Kampuchea                     15 25          
Malaysia       2   8 6     25         2 3  
Philippines       7 10         I 5 59         31 71
Singapore           6 6               2 6  
Taiwan   2   23 10 3 2   9   10       14 4 22
Thailand         6   6     21 21 40     14 28 22
Vietnam2         6 2 8   9 6 6 3   1   7  

Source: J.E. Moore, ed., Janes' Fighting Ships (1982-3 edition), New York: Janes' Publishing Co.
Legend: FF = fast frigate. PF = patrol frigate. M = missile. G = gun. T = torpedo. P = patrol. L = large. C = coastal. R = river. S(O) = minesweeper (ocean). S(C) = minesweeper (coastal). SSN = nuclear submarine. SS = diesel submarine. CVL = light aircraft carrier. DD = destroyer.
1Figures represent entire Chinese fleet. Many units do not operate in the South China Sea, but the South Sea Fleet has about 300 ships, the East Sea Fleet (Taiwan Strait) about 600 ships.
2Figures are for operational units only. Vietnam is estimated to have 866 additional non-operational craft, 560 of which are small river patrol boats captured from the former South Vietnamese navy and US forces.

Kampuchea's navy consists of 40 patrol craft, all of small to moderate size and limited capabilities; most are not operational. The Malaysian navy must maintain lines of communication between Peninsular Malaysia and Sabah/Sarawak, prevent a foreign power from closing the Malacca Strait or interfering with shipping through it, and protect offshore oil terminals like Pulai and its claimed and occupied islands, e.g. Terumbu Layang-Layang, in the South China Sea.

The age of its fleet, its disrepair, and the small size and light armament of most of the vessels make the Philippine navy the least effective of the ASEAN member navies. However, the United States, with its important naval base at Subic Bay and air base at Clark, has an equal need to keep sea lanes in the archipelago open; thus some Philippine navy functions are being carried out by the United States. The Singapore fleet is small but powerful for its size and capable of keeping the sea lanes in its vicinity open.

Thailand has coastlines and claimed waters in both the Andaman Sea and the Gulf of Thailand, and therefore needs a large patrol force to maintain adequate surveillance. Although the navy is designed primarily for patrol duties, the fleet is numerically inadequate for its tasks. Vietnam's present active navy numbers 48 ships, but since the country has a long coastline and claims an EEZ second only in size to Indonesia's and the Philippines', the size of the Vietnamese navy appears inadequate to patrol its marine area effectively, let alone conduct any offensive operations against other countries in the region. However, it is being improved with assistance from the Soviet Union. The Soviet Union maintains a naval presence at Cam Ranh Bay, Vietnam, and Kompong Som, Kampuchea, and air bases at Da Nang, Vietnam, and Xieng Khoung, Laos.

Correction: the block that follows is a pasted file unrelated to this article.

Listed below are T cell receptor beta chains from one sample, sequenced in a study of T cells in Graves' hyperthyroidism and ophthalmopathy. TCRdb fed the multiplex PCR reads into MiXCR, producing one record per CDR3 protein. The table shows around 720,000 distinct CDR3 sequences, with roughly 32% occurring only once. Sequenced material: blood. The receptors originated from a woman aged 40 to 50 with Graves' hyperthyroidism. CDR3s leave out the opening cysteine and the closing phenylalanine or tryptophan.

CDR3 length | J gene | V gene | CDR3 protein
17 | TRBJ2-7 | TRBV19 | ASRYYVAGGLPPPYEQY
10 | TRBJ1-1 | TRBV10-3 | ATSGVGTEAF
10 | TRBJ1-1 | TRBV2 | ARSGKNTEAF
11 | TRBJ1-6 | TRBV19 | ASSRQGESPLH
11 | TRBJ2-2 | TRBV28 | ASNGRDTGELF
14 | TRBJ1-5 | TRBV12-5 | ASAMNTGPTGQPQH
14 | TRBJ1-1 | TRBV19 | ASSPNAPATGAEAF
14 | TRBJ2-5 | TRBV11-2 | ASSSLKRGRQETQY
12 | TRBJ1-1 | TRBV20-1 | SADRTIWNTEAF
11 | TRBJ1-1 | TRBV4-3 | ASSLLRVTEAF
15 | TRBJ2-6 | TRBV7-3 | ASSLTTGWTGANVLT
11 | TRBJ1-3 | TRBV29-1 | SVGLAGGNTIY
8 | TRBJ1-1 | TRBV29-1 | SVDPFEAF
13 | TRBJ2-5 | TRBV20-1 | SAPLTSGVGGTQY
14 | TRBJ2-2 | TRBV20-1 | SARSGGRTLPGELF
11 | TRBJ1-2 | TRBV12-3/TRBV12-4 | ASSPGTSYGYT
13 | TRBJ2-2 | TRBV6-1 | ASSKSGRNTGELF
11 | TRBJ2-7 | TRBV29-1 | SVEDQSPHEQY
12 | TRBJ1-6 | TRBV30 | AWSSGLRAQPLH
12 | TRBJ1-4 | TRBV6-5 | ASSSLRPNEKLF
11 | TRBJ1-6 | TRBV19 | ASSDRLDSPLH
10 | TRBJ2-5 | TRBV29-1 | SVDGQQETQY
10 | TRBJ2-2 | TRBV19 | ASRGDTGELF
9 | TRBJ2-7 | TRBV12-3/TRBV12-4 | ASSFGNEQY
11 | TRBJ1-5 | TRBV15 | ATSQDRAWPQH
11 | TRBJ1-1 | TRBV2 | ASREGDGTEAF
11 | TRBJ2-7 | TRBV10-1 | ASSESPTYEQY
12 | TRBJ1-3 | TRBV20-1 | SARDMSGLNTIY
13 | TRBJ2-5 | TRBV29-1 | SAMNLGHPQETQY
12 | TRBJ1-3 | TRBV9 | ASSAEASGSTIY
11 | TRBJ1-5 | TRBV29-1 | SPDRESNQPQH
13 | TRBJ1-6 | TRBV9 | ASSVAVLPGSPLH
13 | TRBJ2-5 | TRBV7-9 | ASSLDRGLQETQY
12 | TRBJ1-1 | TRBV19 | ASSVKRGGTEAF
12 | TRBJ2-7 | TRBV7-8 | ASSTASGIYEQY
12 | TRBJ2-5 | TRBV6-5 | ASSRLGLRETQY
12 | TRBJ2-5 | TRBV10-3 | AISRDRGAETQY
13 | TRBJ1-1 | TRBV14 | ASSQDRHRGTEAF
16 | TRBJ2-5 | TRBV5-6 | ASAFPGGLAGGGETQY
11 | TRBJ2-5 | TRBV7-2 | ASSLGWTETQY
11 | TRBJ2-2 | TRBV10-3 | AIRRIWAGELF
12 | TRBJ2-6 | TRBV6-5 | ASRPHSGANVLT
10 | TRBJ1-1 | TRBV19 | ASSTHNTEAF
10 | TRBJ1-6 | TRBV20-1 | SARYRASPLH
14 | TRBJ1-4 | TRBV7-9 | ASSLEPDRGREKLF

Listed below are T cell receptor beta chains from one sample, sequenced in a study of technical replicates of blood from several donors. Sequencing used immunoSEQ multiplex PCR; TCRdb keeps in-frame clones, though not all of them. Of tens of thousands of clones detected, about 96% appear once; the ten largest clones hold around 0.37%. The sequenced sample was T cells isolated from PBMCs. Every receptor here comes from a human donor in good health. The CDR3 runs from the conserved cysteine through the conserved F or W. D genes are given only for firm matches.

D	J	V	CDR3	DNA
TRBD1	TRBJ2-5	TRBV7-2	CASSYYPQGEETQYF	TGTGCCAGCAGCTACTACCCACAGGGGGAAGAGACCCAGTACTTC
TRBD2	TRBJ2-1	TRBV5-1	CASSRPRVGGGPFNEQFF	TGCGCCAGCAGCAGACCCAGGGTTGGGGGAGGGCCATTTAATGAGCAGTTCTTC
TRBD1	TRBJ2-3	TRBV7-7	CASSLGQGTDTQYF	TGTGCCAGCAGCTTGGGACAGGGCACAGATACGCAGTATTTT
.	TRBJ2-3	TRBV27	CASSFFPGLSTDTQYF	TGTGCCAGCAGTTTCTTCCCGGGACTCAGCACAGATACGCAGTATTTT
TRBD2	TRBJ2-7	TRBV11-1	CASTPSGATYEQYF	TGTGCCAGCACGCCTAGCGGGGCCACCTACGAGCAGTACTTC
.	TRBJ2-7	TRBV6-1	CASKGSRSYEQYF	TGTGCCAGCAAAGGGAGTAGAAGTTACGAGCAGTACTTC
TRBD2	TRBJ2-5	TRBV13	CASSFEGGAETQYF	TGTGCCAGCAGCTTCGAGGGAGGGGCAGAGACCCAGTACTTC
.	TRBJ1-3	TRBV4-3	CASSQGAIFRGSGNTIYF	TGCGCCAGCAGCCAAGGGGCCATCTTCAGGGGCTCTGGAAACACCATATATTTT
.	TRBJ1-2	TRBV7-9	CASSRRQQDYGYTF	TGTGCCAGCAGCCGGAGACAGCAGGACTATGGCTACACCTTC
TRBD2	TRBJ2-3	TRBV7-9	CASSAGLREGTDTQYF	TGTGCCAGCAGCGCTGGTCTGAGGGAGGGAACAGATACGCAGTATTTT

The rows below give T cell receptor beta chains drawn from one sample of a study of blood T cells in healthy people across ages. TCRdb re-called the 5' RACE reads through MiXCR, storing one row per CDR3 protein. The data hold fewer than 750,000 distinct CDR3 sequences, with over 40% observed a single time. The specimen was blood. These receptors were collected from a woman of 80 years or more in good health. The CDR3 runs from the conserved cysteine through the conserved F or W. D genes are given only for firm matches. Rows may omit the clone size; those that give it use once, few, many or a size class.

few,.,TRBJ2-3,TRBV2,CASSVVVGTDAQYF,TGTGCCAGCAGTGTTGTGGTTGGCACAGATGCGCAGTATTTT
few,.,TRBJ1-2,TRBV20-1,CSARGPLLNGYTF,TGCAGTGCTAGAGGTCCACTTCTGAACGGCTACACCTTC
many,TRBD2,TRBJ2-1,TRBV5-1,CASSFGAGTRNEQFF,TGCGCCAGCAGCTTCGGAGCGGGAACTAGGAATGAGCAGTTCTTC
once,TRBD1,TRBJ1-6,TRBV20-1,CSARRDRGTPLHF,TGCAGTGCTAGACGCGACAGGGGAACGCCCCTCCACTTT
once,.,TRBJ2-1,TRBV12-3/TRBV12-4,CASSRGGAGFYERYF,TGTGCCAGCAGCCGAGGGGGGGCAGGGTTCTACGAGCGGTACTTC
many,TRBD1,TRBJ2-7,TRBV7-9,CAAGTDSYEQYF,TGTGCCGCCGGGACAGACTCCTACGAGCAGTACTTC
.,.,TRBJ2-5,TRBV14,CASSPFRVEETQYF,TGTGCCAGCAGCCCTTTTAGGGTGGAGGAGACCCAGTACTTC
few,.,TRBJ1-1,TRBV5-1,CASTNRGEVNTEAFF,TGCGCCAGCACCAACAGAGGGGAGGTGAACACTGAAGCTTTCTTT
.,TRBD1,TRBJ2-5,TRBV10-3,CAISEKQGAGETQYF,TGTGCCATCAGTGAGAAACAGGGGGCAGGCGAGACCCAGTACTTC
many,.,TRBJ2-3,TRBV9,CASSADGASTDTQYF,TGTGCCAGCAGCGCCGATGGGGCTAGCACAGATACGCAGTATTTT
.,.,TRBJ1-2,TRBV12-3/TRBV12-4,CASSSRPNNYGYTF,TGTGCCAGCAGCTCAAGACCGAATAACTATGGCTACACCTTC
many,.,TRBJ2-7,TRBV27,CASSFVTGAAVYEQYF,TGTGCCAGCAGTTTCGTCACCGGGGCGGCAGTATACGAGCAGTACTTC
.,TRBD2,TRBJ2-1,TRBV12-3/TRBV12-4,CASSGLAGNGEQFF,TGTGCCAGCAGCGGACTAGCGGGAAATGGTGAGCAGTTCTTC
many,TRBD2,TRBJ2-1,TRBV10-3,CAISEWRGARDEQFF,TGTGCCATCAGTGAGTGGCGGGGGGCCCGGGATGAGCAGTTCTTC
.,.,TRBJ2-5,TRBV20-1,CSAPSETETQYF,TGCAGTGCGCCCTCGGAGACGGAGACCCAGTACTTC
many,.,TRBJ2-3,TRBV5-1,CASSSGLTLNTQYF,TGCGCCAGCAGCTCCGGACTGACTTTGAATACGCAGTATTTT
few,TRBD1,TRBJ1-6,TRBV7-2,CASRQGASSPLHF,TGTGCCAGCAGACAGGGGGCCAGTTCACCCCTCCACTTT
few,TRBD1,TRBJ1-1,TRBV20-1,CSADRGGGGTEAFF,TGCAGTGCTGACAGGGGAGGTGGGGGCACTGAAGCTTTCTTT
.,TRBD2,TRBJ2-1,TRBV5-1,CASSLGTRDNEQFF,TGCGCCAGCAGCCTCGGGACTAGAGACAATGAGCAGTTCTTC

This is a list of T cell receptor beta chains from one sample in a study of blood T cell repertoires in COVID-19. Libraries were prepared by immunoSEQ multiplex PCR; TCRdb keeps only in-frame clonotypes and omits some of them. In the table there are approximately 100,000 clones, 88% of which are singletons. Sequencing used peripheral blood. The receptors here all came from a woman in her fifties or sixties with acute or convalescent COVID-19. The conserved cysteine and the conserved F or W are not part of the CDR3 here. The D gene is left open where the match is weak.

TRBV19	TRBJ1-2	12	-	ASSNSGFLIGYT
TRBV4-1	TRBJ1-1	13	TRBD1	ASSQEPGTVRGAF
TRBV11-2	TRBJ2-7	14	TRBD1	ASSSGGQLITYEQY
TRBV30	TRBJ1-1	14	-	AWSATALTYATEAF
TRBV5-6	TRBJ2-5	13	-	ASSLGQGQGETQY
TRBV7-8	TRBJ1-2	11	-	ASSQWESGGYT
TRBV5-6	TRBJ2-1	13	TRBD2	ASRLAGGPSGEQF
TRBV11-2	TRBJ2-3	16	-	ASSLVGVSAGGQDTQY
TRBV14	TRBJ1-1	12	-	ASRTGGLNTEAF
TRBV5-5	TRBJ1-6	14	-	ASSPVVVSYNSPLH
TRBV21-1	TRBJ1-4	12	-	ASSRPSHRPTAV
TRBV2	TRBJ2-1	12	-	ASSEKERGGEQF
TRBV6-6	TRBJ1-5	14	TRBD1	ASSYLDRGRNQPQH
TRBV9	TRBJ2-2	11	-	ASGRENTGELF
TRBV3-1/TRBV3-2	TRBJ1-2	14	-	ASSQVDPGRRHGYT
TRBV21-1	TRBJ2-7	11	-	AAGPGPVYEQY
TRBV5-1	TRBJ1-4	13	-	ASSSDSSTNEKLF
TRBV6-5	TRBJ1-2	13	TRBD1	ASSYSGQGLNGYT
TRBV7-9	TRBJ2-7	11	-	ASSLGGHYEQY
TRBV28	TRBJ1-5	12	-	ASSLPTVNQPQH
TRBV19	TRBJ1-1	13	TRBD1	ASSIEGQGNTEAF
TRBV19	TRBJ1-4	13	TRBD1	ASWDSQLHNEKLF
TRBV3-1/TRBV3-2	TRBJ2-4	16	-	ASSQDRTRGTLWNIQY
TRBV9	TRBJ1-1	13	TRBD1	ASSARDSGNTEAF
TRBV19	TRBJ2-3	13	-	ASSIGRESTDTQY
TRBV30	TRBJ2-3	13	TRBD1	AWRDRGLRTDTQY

Figure 4.10 shows the locations of naval and air bases in the region. Most bases are occupied by the forces of the host nation. Most of the Indonesian navy is based at Surabaya, with additional bases at Belawan. Medan, Renai, Tanjungpinang, and Ambon. Except for the small base at Ambon, all of eastern Indonesia is without support facilities for its naval fleet. Similarly, the Philippines bases most of its naval units at Langley Point, and only Zamboanga is used to support ships operating in the southern islands. Burma, with its small fleet, has naval bases at Sittwe, Bassein, Moulmein, and Mergui, spaced roughly evenly along the long coastline. Thailand's bases at Bangkok and Songkhla and the partially operational Andaman Sea base at Ban Thap Lamu are poorly equipped to support the fleet. Malaysia needs additional base facilities, since the two naval bases at Pasir Gudang and Labuan are widely separated. China, with six bases on the South China Sea coast, has good facilities to support the hundreds of small ships in its navy. Bases at Tsoying, Kaohsinng, and in the Peseadores are likewise adequate for the naval units of Taiwan.



Figure 4.10 South-East Asia: Naval and Air Bases.

Source: J. R. Morgan (1983), Defence', in Morgan and Valencia, eds., Atlas for Marine Policy in Southeast Asian Seas, P 54.

There has been an impressive array of bilateral defence exercises among ASEAN members, and although ASEAN members have never considered the organization to be a defence alliance, there have been intermittent pressures to turn ASEAN into a military pact. In addition to, or perhaps in response to US preferences, Singapore has called for greater ASEAN military co-operation to meet the threat of the Soviet Union in the region (Far Eastern Economic Review, 6 September 1984: Il) and the United Kingdom has called for increased military co-operation with ASEAN. Further, Singapore has recently offered military facilities to the United States.